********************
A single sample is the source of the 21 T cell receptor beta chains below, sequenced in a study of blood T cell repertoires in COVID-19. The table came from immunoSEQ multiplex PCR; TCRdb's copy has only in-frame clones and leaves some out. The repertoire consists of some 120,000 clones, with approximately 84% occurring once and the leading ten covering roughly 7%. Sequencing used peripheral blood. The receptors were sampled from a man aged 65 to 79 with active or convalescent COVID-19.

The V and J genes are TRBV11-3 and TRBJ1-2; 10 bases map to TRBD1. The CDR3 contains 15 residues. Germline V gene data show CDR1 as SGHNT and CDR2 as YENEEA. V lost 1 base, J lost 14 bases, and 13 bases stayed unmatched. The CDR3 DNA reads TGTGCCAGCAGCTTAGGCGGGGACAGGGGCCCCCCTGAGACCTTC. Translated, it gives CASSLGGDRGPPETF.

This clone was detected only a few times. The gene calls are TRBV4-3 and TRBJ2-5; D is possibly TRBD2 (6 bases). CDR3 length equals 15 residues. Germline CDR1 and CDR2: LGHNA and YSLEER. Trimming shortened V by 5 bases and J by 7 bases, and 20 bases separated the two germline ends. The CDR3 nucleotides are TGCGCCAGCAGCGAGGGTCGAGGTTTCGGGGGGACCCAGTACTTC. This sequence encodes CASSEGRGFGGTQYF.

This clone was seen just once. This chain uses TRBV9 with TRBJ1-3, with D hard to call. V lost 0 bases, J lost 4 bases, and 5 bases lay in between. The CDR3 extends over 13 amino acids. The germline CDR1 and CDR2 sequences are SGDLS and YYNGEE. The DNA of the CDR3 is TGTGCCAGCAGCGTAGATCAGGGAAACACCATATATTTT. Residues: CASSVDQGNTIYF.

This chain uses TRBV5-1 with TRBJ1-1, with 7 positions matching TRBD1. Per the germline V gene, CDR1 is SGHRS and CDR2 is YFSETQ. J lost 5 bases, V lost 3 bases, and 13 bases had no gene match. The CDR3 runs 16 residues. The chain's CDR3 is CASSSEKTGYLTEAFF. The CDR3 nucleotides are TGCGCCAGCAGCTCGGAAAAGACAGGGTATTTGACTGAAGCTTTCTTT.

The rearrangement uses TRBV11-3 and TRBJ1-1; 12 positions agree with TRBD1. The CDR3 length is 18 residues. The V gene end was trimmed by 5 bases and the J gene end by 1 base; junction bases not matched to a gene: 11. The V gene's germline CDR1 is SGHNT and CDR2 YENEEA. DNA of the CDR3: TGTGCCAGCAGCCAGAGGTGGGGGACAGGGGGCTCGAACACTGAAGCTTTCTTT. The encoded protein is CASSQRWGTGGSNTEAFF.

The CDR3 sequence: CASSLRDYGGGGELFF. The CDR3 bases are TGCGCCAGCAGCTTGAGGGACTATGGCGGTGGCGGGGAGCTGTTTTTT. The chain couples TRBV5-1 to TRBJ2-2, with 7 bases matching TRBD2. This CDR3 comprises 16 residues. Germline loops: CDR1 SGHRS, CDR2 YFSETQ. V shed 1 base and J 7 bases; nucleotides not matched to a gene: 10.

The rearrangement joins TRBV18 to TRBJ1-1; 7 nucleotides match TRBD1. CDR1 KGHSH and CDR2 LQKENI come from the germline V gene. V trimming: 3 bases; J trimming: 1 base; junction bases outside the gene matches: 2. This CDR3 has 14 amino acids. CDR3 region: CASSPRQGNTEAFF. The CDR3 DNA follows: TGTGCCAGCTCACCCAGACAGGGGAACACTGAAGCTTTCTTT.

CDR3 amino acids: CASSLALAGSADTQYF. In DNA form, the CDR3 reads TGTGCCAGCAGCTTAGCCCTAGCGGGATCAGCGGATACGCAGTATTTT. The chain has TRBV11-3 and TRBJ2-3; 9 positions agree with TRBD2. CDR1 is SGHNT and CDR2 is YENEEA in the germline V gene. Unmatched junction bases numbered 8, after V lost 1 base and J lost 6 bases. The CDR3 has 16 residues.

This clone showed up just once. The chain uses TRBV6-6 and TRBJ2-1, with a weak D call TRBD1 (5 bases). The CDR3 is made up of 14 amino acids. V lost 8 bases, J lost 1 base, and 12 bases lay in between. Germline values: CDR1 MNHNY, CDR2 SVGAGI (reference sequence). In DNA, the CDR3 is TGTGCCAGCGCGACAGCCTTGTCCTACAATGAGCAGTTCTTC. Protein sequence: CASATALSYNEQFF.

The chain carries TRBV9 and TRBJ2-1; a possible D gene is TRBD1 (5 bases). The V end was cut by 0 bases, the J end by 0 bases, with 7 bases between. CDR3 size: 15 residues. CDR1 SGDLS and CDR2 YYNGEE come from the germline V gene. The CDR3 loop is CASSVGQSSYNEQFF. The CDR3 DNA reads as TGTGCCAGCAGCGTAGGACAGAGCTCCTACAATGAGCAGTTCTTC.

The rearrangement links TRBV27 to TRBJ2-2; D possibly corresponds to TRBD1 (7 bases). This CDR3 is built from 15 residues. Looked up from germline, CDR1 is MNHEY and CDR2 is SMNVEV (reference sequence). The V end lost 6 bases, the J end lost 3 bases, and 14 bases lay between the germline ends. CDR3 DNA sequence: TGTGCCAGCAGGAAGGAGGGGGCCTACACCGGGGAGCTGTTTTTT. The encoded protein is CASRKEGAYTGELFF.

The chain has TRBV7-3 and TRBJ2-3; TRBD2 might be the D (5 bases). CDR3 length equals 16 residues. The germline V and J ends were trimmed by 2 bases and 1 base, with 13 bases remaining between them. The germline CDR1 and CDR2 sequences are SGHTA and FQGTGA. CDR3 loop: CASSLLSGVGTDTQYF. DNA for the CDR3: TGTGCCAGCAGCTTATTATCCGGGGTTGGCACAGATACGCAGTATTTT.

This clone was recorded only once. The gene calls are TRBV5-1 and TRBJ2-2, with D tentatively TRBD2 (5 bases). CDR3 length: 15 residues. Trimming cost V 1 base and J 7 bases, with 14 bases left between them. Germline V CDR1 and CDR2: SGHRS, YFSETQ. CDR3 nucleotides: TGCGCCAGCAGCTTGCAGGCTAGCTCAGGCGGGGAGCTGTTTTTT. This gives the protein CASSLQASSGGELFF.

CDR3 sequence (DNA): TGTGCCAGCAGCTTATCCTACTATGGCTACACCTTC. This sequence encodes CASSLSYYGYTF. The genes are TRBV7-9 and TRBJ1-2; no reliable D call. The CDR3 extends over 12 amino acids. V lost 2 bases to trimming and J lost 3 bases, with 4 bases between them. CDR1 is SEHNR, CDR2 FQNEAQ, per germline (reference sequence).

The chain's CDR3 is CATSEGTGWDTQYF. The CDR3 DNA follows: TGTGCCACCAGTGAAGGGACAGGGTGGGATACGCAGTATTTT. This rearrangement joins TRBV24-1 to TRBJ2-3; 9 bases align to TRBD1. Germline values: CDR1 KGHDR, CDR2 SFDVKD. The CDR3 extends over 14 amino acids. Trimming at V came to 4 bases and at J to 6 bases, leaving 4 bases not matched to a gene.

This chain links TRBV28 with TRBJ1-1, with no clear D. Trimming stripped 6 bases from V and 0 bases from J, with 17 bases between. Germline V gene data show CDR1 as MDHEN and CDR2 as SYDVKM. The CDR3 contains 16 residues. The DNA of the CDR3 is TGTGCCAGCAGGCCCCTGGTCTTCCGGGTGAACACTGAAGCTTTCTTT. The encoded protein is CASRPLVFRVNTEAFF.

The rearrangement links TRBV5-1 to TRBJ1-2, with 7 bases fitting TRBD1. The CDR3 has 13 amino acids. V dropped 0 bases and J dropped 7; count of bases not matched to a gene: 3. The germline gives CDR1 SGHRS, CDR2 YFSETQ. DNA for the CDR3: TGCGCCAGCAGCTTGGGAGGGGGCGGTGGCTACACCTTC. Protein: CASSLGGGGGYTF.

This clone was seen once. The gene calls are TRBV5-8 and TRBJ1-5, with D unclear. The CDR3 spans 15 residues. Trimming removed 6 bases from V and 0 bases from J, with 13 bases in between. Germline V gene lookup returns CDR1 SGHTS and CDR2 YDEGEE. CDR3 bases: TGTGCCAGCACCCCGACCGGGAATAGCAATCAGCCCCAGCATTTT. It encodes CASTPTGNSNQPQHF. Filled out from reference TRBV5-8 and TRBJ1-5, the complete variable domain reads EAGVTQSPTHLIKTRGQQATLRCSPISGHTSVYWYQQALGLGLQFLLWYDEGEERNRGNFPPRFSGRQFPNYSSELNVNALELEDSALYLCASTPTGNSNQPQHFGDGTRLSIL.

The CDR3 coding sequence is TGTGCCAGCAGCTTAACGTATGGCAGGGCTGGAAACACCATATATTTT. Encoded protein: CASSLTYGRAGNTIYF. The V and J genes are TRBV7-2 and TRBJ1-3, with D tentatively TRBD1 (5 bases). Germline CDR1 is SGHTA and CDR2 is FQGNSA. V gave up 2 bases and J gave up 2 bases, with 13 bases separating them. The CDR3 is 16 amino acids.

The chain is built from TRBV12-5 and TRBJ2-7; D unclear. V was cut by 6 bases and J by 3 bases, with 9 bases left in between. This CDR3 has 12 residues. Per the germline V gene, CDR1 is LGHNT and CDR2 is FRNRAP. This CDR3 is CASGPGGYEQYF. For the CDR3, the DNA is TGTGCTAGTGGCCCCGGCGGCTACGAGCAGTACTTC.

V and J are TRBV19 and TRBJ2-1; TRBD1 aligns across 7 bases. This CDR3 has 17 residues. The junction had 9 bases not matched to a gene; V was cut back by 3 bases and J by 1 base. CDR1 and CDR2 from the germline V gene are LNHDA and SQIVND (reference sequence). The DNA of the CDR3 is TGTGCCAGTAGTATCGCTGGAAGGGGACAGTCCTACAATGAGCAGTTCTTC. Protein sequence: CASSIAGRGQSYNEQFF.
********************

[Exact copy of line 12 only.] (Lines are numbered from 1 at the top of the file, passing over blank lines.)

The rearrangement links TRBV27 to TRBJ2-2; D possibly corresponds to TRBD1 (7 bases). This CDR3 is built from 15 residues. Looked up from germline, CDR1 is MNHEY and CDR2 is SMNVEV (reference sequence). The V end lost 6 bases, the J end lost 3 bases, and 14 bases lay between the germline ends. CDR3 DNA sequence: TGTGCCAGCAGGAAGGAGGGGGCCTACACCGGGGAGCTGTTTTTT. The encoded protein is CASRKEGAYTGELFF.